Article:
When a young man passes away it is always tragic. When a young man, who is recently married and expecting his first child, passes away there are almost no words that can aptly describe such a tragedy. Heartbroken, distraught, tragic – these words all might fit, but don’t fully grasp the weight of the loss. This is my personal attempt to put words to what no words can describe and to honor the life of my dear friend Christopher Kaiser.
On the evening of Tuesday June 4th, 2019, I had just landed in Houston for a two-hour layover on a return flight to Austin. I had just finished watching a funny movie on the plane and my spirits were up, with a smile still lingering on my face. As most travelers do, I turned my phone on to see that I had dozens of unread text messages. This wasn’t too uncommon, as my on-going group chat with my friends from high school has been known to run up 72 unread text messages in a single hour.
This time was different. The first text message I saw was from my brother Andy, which simply said “call me”. For a simple two-word text message something felt off. We typically all use text messaging these days for day-to-day communications. Phone calls have now come to be reserved for serious events like really good news or in some cases bad news. I then saw texts from my wife and family members, “have you talked to Andy yet?” That two-word text message from my brother now sent a chill down my spine. I knew I was about to receive bad news.
Sitting there on the tarmac, as my plane taxied to the gate, I called my brother. There was hesitation in his voice. I could tell he was reluctant to share whatever news he had. He said, “oh, you are still on the plane? Maybe you should call me when you get off…” I calmly pressed, “no, it’s okay, just tell me what’s going on.” I was thoroughly unprepared for what I would hear next. He then said it, “Chris Kaiser passed away.” Those are four words I never expected to hear in my lifetime. Time stood still. I put my face in my hands and I wept on the plane, with my brother still on the phone, for the next five minutes straight. I attempted to ask the simple question “how?”, but I was unable to do so. We hung up, I grabbed my bag, and exited the plane. The next two hours and my layover at the Houston airport are a blur.
Chris Kaiser was a dear friend to me for over twenty years. He touched so many lives with his life. To attempt to fully capture his life in an article would be futile. It cannot be done. But this is my best effort to honor Chris through a condensed version of my personal story for how I came to know and love Chris.
I began high school at St. Peter’s Prep in Jersey City. It was a great school, but also a bit of a cruel joke, considering it took over an hour to get there every morning, and I lived right across the street from Summit High School. During my sophomore year I pleaded with my parents to let me transfer to Summit High and they finally gave in. I started my junior year at Summit. I was clearly the transfer student. In a town like Summit, where everyone grew up together, went to grammar, middle, and high school together, I was the new guy. I had some friend relationships already, so I gravitated to the people I already knew, but it was still tough the first few months.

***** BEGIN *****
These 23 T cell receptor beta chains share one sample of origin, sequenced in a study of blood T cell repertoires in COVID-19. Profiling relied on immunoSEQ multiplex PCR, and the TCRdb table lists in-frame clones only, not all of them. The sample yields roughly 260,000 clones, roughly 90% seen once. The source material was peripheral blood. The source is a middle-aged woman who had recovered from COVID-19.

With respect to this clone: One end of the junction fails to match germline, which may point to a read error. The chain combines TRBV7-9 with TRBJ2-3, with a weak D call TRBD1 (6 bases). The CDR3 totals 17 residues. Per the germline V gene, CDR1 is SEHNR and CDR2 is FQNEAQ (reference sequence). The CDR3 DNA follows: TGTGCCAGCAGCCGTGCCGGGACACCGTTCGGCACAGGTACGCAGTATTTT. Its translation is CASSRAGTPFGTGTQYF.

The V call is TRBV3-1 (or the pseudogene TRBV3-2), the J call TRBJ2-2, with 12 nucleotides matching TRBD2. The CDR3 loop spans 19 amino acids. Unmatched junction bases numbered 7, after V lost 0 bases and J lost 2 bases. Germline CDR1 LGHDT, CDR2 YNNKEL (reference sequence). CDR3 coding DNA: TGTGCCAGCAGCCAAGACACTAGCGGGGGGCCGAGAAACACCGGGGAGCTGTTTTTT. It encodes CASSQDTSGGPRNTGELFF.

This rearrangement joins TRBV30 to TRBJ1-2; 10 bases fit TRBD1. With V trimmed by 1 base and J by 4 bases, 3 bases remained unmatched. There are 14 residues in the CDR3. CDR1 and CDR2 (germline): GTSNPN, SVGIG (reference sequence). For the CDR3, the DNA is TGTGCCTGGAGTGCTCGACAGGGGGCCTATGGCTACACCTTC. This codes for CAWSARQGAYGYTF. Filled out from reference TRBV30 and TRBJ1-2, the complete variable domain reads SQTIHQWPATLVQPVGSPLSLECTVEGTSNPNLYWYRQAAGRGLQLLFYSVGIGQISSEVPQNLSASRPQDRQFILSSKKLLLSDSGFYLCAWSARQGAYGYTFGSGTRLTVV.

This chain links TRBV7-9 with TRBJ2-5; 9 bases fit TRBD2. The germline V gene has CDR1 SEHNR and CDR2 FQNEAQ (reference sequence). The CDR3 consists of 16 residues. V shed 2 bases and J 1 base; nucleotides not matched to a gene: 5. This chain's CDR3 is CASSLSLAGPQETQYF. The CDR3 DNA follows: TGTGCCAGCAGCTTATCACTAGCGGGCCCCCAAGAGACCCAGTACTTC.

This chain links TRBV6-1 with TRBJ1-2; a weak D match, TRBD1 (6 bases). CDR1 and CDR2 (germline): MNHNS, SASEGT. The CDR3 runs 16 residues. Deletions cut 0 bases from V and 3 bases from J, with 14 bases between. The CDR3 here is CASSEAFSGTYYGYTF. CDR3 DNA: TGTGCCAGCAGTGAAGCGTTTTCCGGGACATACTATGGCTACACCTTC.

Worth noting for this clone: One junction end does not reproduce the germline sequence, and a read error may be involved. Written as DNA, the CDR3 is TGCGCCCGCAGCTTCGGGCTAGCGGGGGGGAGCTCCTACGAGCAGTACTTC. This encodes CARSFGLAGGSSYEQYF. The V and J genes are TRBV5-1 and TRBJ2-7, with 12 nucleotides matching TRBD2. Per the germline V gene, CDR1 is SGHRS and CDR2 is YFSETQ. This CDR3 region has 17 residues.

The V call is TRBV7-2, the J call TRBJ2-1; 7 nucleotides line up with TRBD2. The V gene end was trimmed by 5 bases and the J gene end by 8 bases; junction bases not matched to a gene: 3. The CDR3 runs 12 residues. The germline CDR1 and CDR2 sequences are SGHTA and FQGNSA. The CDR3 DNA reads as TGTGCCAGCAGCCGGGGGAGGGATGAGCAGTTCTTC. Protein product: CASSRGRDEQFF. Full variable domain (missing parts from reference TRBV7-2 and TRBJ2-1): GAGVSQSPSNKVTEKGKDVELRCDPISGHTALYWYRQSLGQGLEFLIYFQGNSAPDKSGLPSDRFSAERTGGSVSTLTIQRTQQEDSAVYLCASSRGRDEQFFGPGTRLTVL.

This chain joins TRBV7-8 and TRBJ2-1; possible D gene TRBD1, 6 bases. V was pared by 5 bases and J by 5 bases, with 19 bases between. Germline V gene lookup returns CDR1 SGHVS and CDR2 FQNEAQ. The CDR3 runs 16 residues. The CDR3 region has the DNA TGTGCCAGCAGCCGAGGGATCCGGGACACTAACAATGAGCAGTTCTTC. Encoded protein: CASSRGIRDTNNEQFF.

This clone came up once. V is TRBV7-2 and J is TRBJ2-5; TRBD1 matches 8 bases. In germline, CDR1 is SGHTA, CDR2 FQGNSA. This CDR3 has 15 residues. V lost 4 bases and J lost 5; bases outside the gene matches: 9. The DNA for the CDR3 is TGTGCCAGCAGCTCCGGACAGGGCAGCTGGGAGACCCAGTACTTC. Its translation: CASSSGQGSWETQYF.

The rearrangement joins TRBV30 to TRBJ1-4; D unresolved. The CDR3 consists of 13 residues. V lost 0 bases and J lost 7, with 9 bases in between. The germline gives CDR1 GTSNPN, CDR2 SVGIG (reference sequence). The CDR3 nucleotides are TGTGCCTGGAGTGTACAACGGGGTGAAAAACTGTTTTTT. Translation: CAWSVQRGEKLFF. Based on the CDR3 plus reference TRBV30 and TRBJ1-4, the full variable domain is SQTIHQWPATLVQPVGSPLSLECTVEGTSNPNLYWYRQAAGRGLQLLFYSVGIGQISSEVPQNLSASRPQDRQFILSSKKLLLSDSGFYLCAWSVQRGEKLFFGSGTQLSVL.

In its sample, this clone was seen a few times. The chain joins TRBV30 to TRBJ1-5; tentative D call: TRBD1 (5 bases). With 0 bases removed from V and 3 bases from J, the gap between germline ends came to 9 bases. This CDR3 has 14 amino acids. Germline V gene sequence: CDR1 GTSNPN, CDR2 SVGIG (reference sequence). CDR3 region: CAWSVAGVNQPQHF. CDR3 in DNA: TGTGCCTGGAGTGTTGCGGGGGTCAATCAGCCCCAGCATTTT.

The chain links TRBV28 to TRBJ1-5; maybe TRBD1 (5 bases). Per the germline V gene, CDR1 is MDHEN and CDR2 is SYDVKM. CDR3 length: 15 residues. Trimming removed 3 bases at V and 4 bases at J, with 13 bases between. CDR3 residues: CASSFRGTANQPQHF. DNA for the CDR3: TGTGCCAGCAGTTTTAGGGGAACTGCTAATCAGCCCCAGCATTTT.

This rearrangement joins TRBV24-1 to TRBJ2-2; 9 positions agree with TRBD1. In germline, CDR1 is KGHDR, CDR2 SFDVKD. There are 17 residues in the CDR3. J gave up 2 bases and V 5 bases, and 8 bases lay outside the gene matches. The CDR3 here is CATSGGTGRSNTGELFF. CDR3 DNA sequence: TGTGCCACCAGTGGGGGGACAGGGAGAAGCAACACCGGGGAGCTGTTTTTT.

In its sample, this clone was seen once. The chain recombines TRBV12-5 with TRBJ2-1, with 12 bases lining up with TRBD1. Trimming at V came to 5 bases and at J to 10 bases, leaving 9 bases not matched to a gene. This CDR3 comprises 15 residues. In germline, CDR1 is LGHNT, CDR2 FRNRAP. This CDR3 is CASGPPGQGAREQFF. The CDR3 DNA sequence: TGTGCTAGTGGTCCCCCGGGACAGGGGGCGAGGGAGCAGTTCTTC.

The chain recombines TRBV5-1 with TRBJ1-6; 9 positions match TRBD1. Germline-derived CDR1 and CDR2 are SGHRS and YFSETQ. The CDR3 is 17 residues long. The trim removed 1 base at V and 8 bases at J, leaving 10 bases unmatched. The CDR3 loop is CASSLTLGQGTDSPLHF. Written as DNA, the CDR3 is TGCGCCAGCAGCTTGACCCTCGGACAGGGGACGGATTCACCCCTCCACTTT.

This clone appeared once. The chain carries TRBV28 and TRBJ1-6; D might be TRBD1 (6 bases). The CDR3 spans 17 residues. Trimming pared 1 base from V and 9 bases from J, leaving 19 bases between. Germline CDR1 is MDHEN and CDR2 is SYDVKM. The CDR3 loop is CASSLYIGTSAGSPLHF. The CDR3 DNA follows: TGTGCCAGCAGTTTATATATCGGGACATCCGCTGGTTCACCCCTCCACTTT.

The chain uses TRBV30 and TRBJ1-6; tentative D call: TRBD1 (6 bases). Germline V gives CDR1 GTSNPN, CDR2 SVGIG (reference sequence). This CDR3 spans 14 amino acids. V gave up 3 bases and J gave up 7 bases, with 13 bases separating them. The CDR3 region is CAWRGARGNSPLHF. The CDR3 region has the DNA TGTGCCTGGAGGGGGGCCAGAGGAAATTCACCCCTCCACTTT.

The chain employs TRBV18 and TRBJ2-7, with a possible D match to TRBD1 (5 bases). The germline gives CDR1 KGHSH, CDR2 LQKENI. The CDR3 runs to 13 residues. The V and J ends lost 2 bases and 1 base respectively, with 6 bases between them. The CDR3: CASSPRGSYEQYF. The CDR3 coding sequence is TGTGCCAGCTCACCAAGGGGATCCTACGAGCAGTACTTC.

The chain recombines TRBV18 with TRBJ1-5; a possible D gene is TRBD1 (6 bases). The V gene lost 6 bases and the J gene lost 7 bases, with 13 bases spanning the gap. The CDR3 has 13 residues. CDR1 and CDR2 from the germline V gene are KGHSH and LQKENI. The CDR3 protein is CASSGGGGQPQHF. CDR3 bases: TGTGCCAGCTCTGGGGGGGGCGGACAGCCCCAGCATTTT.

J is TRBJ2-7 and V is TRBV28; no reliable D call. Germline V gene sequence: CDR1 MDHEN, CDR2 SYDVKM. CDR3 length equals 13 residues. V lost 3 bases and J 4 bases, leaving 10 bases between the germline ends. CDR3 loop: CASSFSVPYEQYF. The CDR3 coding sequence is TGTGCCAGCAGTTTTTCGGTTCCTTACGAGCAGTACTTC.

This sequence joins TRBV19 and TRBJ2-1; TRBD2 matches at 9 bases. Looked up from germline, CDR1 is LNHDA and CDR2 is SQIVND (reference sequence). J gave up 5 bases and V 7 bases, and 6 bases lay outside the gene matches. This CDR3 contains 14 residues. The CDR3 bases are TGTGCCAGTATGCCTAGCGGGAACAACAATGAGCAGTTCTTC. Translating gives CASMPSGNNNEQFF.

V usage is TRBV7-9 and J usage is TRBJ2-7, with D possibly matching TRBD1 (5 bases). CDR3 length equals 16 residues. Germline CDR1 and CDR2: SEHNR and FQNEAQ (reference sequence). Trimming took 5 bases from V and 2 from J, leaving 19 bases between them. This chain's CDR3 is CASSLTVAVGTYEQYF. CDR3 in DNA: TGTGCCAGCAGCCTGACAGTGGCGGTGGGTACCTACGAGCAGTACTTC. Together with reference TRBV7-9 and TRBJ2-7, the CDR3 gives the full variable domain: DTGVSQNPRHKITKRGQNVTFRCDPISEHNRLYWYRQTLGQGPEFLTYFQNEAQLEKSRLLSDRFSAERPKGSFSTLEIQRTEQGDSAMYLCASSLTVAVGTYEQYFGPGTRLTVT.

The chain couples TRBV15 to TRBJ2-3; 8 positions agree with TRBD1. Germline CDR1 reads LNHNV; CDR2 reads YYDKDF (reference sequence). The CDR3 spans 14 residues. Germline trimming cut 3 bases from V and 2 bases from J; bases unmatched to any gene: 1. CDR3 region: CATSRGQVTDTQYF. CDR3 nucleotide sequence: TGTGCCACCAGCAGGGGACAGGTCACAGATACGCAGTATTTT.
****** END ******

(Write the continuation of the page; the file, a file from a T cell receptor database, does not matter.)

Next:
Then one night a bunch of us were hanging out and Chris Kaiser was there. It was the first time we met and we were driving around town in our mutual friend’s Jeep Wrangler. We were having fun, not getting into too much trouble, when some funny events transpired. I’ll leave these “funny events” for another story, but Chris and I were literally crying laughing as we were parked in the Magic Fountain parking lot for a moment. That was the spark of a relationship that would continue to grow and blossom over the next twenty years.
Through the remainder of high school we became inseparable, creating random traditions that we continued all throughout college. One of my fondest memories with Chris was our weekly “Sunday drive”. He’d pick me up in his mom’s 1990 BMW (may the car rest in peace) and we would head out to Bernardsville and the surrounding towns, where all the private school kids lived (which is how we described it). We’d make a new CD mix for each Sunday and we’d simply drive around the backroads of New Jersey, laughing about stories from the weekend and maybe grabbing a snack or lunch at a deli. This tradition was simply two friends enjoying each other’s company. Sometimes we would talk, other times we would just listen to music and not say a word. It didn’t matter. We were just enjoying our Sunday drive.